The reference and VCO models have noise sources for frequency-domain and time-domain analysis. For time-domain analysis, the VCO and reference models add a Gaussian random variable to their outputs. The random variable is updated at a user-defined rate. The standard deviation of the random variable depends on the sample rate and is automatically scaled to produce the correct PSD.
The open-loop single-sided power spectral densities of all the aforementioned blocks are shown in Figure The produced phase noise plots are as expected. The time-domain simulation aids the monitoring of the settling in the phase-locked loop. Figure shows the phase-domain model time-domain simulation illustrating the voltages at each individual node in the loop. The reference frequency of 40 MHz represented here by 40 V is shown along with the feedback frequency divider output illustrating its average to 40 MHz i.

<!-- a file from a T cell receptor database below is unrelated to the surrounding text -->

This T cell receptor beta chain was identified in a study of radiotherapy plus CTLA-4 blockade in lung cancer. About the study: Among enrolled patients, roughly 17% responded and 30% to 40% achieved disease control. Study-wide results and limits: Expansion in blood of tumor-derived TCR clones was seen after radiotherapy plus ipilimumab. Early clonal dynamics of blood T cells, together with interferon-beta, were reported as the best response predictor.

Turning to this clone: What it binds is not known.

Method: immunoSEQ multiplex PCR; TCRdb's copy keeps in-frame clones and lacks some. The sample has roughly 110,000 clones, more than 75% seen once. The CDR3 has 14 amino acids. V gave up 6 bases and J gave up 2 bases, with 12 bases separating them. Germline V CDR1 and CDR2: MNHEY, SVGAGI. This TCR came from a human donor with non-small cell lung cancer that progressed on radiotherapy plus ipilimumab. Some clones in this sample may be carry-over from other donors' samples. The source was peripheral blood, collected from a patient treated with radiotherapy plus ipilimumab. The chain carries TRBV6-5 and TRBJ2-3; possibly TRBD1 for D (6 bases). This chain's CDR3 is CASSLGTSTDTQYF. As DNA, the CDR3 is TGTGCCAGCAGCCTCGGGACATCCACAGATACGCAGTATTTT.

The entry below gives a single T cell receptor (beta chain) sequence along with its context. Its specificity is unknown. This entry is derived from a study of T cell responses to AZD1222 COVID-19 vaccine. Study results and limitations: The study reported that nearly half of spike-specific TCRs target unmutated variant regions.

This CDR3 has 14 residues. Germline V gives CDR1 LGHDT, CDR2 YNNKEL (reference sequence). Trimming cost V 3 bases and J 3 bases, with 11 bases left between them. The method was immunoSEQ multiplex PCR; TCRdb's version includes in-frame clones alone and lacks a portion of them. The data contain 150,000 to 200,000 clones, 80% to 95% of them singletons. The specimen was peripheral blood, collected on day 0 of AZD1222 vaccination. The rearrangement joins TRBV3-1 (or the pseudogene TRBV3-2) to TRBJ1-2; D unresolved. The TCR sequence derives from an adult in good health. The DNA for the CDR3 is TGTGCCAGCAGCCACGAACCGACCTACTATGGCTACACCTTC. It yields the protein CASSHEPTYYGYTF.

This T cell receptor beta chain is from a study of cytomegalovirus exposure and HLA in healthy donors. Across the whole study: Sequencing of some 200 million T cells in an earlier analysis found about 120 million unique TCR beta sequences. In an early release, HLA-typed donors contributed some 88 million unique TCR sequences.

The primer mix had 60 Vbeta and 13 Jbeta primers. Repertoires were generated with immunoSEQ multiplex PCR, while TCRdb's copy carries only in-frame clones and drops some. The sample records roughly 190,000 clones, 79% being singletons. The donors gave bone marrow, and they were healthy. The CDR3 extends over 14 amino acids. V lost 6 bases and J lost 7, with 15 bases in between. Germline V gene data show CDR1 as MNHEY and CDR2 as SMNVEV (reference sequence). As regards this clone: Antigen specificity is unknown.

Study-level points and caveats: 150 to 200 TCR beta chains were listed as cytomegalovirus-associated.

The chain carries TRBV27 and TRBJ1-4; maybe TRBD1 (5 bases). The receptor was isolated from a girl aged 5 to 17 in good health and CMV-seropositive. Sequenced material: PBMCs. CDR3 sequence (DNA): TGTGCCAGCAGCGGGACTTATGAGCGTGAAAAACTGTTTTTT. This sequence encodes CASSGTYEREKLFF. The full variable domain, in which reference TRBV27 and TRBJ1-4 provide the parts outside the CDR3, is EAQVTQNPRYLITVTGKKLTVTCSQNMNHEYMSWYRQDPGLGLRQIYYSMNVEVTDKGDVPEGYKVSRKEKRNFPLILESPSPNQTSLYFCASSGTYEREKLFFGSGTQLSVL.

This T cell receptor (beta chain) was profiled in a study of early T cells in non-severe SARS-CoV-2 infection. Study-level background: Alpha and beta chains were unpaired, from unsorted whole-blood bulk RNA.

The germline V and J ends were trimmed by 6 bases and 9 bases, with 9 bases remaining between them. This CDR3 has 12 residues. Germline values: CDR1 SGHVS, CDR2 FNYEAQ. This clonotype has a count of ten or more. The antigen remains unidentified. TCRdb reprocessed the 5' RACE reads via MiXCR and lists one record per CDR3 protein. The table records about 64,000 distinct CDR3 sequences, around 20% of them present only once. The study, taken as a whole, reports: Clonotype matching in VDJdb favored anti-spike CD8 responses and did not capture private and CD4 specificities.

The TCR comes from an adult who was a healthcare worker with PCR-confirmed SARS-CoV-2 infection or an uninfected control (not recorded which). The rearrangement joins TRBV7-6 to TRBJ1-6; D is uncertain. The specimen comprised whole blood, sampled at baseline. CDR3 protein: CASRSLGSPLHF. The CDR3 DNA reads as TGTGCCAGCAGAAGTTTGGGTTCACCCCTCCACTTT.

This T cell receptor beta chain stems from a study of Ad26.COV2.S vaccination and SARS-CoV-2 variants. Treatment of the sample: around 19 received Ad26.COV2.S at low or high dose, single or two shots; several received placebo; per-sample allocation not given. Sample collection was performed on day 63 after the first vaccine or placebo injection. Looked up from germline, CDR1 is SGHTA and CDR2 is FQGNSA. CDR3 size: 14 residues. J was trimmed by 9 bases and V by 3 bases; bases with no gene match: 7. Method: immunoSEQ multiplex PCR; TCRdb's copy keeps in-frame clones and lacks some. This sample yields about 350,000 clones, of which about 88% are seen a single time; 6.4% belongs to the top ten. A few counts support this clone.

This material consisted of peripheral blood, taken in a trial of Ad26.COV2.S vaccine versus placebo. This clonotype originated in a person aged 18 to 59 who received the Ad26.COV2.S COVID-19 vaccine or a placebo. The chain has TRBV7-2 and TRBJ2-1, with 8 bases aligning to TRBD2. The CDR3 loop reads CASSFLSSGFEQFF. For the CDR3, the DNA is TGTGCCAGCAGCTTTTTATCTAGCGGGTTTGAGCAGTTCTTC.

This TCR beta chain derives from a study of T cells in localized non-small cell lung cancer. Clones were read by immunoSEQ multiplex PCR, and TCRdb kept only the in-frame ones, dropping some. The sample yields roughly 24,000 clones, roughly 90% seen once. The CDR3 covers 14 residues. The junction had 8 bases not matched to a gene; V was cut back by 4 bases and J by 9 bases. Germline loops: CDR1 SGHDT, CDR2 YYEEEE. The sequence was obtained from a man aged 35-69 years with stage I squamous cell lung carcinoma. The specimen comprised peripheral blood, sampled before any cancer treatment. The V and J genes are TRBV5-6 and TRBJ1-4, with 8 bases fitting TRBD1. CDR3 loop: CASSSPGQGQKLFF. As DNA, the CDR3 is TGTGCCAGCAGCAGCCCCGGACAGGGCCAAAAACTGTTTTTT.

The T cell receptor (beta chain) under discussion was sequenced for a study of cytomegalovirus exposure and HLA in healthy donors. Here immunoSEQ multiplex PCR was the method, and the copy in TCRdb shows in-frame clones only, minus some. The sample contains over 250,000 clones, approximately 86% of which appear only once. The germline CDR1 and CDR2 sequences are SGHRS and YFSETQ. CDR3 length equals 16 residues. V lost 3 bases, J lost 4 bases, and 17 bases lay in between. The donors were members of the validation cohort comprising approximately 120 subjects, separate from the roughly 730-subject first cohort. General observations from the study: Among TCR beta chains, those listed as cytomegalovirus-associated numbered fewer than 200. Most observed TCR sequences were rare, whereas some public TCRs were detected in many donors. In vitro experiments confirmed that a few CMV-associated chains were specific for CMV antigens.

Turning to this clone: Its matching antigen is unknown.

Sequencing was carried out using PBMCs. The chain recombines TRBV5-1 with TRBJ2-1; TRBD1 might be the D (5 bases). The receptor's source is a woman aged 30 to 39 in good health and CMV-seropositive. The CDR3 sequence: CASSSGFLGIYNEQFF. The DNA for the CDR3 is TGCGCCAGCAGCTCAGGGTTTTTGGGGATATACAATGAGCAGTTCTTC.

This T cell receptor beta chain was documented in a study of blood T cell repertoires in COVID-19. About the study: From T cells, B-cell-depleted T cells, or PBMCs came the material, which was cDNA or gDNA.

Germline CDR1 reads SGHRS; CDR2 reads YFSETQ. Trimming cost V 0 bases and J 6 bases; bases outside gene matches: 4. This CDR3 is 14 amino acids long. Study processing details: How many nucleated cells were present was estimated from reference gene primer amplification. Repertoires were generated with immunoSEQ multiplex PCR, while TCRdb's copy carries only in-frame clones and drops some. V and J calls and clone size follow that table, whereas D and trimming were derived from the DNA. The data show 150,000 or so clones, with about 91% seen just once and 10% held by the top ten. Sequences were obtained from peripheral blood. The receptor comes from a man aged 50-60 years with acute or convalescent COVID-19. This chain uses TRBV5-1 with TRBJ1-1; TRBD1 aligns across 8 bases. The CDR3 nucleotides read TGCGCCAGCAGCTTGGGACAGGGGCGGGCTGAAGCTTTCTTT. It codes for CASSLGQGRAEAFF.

The settling of the loop is best viewed by monitoring the tuning voltage that reaches its desired value as illustrated in the figure. It can be easily seen that after It should be 54 Chapter 4 mentioned here that this simulation takes a couple of seconds compared to a few days if transistor-level transient simulations were run. In frequency-domain, open- and closed-loop phase noise can be characterized. At this level, open-loop phase noise data must be included in the phase domain model mentioned above.
Each of the individual blocks except the loop filter employs noise data derived from a phase noise mask that has been simulated and measured. The phase noise masks data obtained from Figure are incorporated in the phase model. Those can be enabled when loop phase noise is needed. All the results of individual blocks have been discussed separately above and it is time now to close the synthesizer loop by implementing initial off-chip loop filter components.
With the aid of this platform with fast simulation time, it is possible to optimize those filter components to yield optimum phase noise performance. Initial loop filter values were calculated using  and are shown in Table A snapshot of the time-domain phase model of this synthesizer in lock is shown in Figure a and b, unzoomed and zoomed, respectively.
To show the efficacy of the developed model, the synthesizer is simulated with two different loop filter bandwidths, namely kHz and 1 MHz. Figure overlays the phase noise mask for both cases.